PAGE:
Given the backwoods surrealism and shifting musical textures of most of his work, Jim White is not a guy who often comes off as playful or joyous, but those are two words that easily describe White's collaboration with the Athens, Georgia roots band the Packway Handle Band, 2014's Take It Like a Man. White and the Packway Handle Band are mutual admirers, and when White stepped in to produce an album for the group, he brought along a set of bluegrass-influenced tunes he'd written. The project turned into a co-starring effort, and the meet-up brings out the best in all parties concerned.
Kanakerbraut is a film about desires. It is set in the grey zone between petty bourgeoisie and dissolution. Paul and Lisa are both equally distanced from their partners, on whom they’ve attached their dreams. That doesn’t create any solidarity between them, but rather antagonism. Conceived of as a laconic little milieu film, the film is authentic in regard to the locations and the language of its heroes. Coarseness can be found in immediate proximity to tenderness, moments of great sincerity that boarder on blasphemy side by side with the loneliness that stems from a lack of communication and of egoism
An amazing two-fer – filled with rare spiritual sounds from Michael White! Spirit Dance is one of the killer albums that White cut for Impulse Records in the early 70 – a sweet set of spiritual jazz that took his instrument to a whole new level! Normally, the violin isn't an instrument we love in jazz, but White really transforms it here – playing it with a stretched-out, spiritual sound that's almost like a saxophone – really hitting a fresh sound that's mighty nice. Other instrumentation includes a nicely organic blend of piano from Ed Kelly, bass from Ray Drummond, and percussion and flutes from Baba Omson – often building in the way you'd get with a Pharoah Sanders album, but with a gentler, more personal sound.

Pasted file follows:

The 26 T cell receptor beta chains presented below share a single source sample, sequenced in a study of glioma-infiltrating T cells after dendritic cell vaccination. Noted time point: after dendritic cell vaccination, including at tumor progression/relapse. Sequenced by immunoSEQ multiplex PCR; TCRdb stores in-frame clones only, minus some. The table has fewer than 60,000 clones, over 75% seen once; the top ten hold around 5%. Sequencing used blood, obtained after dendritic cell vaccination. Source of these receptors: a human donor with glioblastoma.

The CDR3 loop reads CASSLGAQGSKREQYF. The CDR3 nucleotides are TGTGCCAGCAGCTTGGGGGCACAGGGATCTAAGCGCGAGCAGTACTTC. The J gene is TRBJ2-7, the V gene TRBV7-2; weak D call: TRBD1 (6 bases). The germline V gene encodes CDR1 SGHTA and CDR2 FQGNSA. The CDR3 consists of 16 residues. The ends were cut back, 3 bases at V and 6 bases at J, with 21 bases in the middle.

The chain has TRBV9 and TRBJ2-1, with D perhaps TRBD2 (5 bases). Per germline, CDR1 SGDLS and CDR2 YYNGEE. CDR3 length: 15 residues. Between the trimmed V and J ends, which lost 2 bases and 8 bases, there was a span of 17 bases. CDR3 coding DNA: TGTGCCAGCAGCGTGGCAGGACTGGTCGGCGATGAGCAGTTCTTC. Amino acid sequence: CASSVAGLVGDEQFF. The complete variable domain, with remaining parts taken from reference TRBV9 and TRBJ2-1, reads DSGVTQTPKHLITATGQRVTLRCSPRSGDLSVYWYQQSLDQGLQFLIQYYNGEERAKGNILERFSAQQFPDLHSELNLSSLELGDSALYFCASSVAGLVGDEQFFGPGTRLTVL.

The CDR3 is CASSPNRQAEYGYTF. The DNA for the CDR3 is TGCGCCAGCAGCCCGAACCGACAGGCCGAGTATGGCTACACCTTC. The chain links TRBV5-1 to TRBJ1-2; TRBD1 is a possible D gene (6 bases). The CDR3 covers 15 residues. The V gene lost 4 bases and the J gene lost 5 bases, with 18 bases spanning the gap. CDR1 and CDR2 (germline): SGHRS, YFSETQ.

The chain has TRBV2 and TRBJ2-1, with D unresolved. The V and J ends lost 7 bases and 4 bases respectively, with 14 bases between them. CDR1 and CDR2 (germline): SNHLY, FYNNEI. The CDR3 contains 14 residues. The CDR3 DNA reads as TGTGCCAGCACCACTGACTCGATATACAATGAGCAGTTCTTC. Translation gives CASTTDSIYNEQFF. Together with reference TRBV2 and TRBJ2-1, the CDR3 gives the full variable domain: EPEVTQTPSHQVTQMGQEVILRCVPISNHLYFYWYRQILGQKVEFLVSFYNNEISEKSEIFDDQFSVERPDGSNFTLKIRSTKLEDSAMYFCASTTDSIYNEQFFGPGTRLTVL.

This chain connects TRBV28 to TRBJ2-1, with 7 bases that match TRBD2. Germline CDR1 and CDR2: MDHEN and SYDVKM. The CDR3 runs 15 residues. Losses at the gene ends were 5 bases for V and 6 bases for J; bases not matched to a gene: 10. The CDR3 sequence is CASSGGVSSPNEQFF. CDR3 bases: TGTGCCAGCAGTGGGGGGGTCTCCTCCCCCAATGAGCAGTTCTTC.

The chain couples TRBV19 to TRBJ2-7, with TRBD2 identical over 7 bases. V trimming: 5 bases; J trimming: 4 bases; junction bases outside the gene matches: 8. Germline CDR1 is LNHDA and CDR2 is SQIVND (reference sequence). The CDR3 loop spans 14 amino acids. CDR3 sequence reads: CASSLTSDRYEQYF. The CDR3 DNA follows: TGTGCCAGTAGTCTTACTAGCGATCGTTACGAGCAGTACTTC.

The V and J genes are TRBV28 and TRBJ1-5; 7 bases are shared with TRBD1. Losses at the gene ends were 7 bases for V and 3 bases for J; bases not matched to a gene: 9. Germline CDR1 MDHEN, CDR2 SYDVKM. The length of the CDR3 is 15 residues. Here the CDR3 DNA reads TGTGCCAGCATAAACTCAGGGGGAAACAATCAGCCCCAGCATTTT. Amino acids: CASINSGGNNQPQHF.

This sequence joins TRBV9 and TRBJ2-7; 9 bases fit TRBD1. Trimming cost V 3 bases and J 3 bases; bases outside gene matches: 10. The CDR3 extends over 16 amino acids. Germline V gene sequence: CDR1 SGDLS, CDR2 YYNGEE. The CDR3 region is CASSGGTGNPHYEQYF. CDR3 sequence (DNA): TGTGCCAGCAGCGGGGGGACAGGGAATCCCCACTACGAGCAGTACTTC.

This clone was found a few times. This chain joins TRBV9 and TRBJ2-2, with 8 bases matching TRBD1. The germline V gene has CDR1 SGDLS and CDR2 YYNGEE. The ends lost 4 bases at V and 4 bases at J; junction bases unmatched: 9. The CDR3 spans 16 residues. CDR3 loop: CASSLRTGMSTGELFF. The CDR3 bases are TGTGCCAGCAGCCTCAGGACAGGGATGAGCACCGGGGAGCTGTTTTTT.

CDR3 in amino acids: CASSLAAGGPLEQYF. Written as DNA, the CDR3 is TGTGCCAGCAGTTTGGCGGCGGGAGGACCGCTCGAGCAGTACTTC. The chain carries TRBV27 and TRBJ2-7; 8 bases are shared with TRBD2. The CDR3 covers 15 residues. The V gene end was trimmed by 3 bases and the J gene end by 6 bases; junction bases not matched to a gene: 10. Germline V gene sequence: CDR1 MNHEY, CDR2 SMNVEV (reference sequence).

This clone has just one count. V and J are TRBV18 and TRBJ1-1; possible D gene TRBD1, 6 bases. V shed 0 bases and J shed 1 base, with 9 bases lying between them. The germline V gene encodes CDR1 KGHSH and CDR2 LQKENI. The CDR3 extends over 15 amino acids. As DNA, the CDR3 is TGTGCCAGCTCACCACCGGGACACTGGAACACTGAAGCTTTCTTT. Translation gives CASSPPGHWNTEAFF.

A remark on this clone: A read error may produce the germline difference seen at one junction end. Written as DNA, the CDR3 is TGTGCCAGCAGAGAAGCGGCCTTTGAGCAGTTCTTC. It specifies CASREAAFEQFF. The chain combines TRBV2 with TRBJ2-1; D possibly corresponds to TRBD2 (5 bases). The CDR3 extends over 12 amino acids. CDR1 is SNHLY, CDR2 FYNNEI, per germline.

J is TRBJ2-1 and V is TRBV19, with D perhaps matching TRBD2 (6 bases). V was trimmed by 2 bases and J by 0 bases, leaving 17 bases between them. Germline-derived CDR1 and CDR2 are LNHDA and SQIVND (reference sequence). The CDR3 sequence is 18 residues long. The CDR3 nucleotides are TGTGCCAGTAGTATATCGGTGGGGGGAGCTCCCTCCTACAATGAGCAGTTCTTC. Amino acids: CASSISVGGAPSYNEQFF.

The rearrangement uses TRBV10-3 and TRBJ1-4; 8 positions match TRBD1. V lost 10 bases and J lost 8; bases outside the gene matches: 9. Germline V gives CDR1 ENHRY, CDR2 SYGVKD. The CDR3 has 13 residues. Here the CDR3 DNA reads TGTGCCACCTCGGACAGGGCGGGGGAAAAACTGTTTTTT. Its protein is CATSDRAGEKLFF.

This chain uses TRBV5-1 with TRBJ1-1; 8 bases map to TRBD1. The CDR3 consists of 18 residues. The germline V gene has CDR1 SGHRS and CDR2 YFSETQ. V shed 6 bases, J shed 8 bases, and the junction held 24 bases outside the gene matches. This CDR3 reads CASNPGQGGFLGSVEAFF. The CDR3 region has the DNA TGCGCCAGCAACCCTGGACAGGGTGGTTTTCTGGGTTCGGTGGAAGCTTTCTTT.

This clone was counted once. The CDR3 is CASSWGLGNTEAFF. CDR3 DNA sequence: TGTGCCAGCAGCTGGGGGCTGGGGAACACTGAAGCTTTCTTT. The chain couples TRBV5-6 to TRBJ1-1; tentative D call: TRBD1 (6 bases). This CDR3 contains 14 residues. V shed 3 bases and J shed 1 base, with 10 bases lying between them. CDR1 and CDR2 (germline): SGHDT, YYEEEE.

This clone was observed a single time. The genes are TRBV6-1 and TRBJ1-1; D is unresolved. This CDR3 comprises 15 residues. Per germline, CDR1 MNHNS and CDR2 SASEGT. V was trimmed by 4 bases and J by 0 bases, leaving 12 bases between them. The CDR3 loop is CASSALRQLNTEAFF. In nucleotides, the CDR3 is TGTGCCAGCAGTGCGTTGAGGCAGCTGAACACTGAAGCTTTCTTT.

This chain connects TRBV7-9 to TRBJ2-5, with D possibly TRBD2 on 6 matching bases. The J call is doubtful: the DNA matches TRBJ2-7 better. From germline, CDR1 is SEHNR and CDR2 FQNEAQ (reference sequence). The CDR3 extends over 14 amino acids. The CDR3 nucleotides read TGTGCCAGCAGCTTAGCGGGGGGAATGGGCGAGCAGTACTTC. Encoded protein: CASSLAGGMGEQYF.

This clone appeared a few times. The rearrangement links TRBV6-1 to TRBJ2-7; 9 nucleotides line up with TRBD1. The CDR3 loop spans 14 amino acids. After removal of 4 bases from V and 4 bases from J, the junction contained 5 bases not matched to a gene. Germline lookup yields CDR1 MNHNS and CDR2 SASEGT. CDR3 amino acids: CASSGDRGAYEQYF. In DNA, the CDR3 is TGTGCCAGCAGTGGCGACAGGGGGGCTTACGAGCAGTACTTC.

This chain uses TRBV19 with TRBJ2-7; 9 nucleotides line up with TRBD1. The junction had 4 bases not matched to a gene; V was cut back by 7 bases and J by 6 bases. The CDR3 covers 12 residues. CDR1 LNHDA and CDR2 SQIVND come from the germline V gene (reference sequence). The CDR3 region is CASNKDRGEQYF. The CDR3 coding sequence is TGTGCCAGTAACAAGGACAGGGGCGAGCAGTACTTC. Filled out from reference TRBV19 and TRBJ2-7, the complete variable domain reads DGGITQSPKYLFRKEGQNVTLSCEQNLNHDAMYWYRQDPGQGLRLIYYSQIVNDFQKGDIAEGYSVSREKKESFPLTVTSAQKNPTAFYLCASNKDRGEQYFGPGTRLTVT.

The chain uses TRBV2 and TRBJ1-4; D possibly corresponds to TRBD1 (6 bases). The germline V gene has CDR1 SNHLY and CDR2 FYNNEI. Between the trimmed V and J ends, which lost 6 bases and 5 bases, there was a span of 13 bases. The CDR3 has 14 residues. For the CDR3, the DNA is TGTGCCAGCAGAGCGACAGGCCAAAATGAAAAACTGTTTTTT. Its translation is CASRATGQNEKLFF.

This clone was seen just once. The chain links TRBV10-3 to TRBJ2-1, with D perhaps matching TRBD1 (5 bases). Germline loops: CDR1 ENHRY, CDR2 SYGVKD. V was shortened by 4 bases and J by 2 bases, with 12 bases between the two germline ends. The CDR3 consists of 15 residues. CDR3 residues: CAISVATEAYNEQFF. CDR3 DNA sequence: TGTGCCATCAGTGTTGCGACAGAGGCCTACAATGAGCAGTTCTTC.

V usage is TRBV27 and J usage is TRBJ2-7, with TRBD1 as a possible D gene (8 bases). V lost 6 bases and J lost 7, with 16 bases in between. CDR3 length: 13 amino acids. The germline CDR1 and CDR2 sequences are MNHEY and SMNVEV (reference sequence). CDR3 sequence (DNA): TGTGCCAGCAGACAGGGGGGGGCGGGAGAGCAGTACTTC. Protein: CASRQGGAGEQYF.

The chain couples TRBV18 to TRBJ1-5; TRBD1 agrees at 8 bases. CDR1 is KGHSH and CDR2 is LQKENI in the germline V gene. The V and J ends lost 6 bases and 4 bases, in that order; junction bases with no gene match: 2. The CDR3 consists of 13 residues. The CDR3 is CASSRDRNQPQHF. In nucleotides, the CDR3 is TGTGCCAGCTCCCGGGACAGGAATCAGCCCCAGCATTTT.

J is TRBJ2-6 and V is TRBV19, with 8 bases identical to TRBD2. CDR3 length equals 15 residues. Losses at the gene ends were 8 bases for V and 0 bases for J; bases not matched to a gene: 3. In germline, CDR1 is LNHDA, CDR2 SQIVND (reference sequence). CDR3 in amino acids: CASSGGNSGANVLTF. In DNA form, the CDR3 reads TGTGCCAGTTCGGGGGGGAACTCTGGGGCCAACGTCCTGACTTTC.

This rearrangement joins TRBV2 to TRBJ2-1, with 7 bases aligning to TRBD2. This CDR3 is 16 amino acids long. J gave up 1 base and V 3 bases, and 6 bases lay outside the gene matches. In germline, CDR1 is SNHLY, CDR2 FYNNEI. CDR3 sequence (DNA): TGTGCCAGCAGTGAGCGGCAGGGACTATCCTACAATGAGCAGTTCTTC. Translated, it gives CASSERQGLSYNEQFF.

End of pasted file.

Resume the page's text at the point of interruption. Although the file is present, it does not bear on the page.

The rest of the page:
America's most infamous supremacist group - the Ku Klux Klan - says they are in the midst of a revival, with a surge in membership and cross burnings across the Deep South. Film-maker Dan Murdoch meets the leaders of the Loyal White Knights, who claim to be the largest Klan chapter, to witness first-hand their secretive rituals and hear about why their members choose to wear the infamous hood. The Klan says they are not violent. But when a 21-year-old white man walks into a church in Charleston, South Carolina, and massacres nine black worshippers saying he wants to start a race war, the danger of the white supremacist ideology becomes a terrifying reality. The film follows events as protests erupt and Black Power groups, including the New Black Panthers, take to the streets to preach their own agenda of black supremacy. And when the Ku Klux Klan and the New Black Panthers organise rival protests in the South Carolina capital, the two extreme visions of America violently come face to face.